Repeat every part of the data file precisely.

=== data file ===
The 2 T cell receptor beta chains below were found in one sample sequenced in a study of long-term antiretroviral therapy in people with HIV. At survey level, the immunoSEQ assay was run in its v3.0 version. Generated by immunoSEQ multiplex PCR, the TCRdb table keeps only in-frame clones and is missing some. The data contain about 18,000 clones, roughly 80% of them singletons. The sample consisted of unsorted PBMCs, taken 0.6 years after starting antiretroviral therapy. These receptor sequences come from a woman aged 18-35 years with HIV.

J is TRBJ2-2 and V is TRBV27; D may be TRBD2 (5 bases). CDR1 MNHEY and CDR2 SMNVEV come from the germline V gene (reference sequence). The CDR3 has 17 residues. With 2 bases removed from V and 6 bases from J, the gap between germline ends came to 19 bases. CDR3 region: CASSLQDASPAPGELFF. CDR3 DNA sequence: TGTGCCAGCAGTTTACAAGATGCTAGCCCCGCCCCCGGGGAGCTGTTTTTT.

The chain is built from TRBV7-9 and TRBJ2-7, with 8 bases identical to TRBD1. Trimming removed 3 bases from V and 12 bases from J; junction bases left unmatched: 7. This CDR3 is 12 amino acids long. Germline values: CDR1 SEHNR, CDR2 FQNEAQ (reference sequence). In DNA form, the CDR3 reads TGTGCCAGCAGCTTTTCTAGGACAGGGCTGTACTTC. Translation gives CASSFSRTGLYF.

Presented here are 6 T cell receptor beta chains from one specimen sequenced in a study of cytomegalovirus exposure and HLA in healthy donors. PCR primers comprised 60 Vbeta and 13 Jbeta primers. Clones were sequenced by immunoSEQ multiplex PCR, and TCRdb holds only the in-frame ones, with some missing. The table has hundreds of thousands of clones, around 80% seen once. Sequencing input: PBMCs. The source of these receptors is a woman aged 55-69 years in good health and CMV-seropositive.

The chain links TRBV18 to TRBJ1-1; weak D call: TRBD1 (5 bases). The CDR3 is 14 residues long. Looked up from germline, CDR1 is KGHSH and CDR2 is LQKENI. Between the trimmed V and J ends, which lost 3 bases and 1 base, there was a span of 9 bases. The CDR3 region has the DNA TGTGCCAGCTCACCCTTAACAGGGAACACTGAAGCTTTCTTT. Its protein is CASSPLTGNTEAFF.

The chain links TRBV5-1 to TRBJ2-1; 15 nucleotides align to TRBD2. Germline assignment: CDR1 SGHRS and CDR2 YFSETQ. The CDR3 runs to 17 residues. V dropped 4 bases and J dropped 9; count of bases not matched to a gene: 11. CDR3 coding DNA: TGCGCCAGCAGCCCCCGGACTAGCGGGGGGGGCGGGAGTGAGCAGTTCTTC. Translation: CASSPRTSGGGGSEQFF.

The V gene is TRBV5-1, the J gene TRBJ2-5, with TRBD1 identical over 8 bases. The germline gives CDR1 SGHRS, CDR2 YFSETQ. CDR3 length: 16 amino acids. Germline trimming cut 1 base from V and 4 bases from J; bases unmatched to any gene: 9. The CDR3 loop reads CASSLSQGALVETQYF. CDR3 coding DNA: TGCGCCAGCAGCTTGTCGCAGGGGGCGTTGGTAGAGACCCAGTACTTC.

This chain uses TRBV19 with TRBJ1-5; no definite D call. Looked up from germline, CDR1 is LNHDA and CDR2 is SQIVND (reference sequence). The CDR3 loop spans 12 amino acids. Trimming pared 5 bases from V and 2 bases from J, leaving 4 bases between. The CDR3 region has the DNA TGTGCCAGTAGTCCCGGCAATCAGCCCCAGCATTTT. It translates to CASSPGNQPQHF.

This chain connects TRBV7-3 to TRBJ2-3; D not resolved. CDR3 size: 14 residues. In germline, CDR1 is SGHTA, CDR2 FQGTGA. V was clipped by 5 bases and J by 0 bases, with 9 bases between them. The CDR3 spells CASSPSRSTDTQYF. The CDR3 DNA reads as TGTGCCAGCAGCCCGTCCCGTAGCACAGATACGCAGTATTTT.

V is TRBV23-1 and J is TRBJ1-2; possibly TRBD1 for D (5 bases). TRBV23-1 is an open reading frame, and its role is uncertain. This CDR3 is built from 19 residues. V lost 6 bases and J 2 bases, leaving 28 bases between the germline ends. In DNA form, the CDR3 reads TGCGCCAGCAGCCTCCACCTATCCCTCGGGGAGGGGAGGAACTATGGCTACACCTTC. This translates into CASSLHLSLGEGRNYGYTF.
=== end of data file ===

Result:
The 2 T cell receptor beta chains below were found in one sample sequenced in a study of long-term antiretroviral therapy in people with HIV. At survey level, the immunoSEQ assay was run in its v3.0 version. Generated by immunoSEQ multiplex PCR, the TCRdb table keeps only in-frame clones and is missing some. The data contain about 18,000 clones, roughly 80% of them singletons. The sample consisted of unsorted PBMCs, taken 0.6 years after starting antiretroviral therapy. These receptor sequences come from a woman aged 18-35 years with HIV.

J is TRBJ2-2 and V is TRBV27; D may be TRBD2 (5 bases). CDR1 MNHEY and CDR2 SMNVEV come from the germline V gene (reference sequence). The CDR3 has 17 residues. With 2 bases removed from V and 6 bases from J, the gap between germline ends came to 19 bases. CDR3 region: CASSLQDASPAPGELFF. CDR3 DNA sequence: TGTGCCAGCAGTTTACAAGATGCTAGCCCCGCCCCCGGGGAGCTGTTTTTT.

The chain is built from TRBV7-9 and TRBJ2-7, with 8 bases identical to TRBD1. Trimming removed 3 bases from V and 12 bases from J; junction bases left unmatched: 7. This CDR3 is 12 amino acids long. Germline values: CDR1 SEHNR, CDR2 FQNEAQ (reference sequence). In DNA form, the CDR3 reads TGTGCCAGCAGCTTTTCTAGGACAGGGCTGTACTTC. Translation gives CASSFSRTGLYF.

Presented here are 6 T cell receptor beta chains from one specimen sequenced in a study of cytomegalovirus exposure and HLA in healthy donors. PCR primers comprised 60 Vbeta and 13 Jbeta primers. Clones were sequenced by immunoSEQ multiplex PCR, and TCRdb holds only the in-frame ones, with some missing. The table has hundreds of thousands of clones, around 80% seen once. Sequencing input: PBMCs. The source of these receptors is a woman aged 55-69 years in good health and CMV-seropositive.

The chain links TRBV18 to TRBJ1-1; weak D call: TRBD1 (5 bases). The CDR3 is 14 residues long. Looked up from germline, CDR1 is KGHSH and CDR2 is LQKENI. Between the trimmed V and J ends, which lost 3 bases and 1 base, there was a span of 9 bases. The CDR3 region has the DNA TGTGCCAGCTCACCCTTAACAGGGAACACTGAAGCTTTCTTT. Its protein is CASSPLTGNTEAFF.

The chain links TRBV5-1 to TRBJ2-1; 15 nucleotides align to TRBD2. Germline assignment: CDR1 SGHRS and CDR2 YFSETQ. The CDR3 runs to 17 residues. V dropped 4 bases and J dropped 9; count of bases not matched to a gene: 11. CDR3 coding DNA: TGCGCCAGCAGCCCCCGGACTAGCGGGGGGGGCGGGAGTGAGCAGTTCTTC. Translation: CASSPRTSGGGGSEQFF.

The V gene is TRBV5-1, the J gene TRBJ2-5, with TRBD1 identical over 8 bases. The germline gives CDR1 SGHRS, CDR2 YFSETQ. CDR3 length: 16 amino acids. Germline trimming cut 1 base from V and 4 bases from J; bases unmatched to any gene: 9. The CDR3 loop reads CASSLSQGALVETQYF. CDR3 coding DNA: TGCGCCAGCAGCTTGTCGCAGGGGGCGTTGGTAGAGACCCAGTACTTC.

This chain uses TRBV19 with TRBJ1-5; no definite D call. Looked up from germline, CDR1 is LNHDA and CDR2 is SQIVND (reference sequence). The CDR3 loop spans 12 amino acids. Trimming pared 5 bases from V and 2 bases from J, leaving 4 bases between. The CDR3 region has the DNA TGTGCCAGTAGTCCCGGCAATCAGCCCCAGCATTTT. It translates to CASSPGNQPQHF.

This chain connects TRBV7-3 to TRBJ2-3; D not resolved. CDR3 size: 14 residues. In germline, CDR1 is SGHTA, CDR2 FQGTGA. V was clipped by 5 bases and J by 0 bases, with 9 bases between them. The CDR3 spells CASSPSRSTDTQYF. The CDR3 DNA reads as TGTGCCAGCAGCCCGTCCCGTAGCACAGATACGCAGTATTTT.

V is TRBV23-1 and J is TRBJ1-2; possibly TRBD1 for D (5 bases). TRBV23-1 is an open reading frame, and its role is uncertain. This CDR3 is built from 19 residues. V lost 6 bases and J 2 bases, leaving 28 bases between the germline ends. In DNA form, the CDR3 reads TGCGCCAGCAGCCTCCACCTATCCCTCGGGGAGGGGAGGAACTATGGCTACACCTTC. This translates into CASSLHLSLGEGRNYGYTF.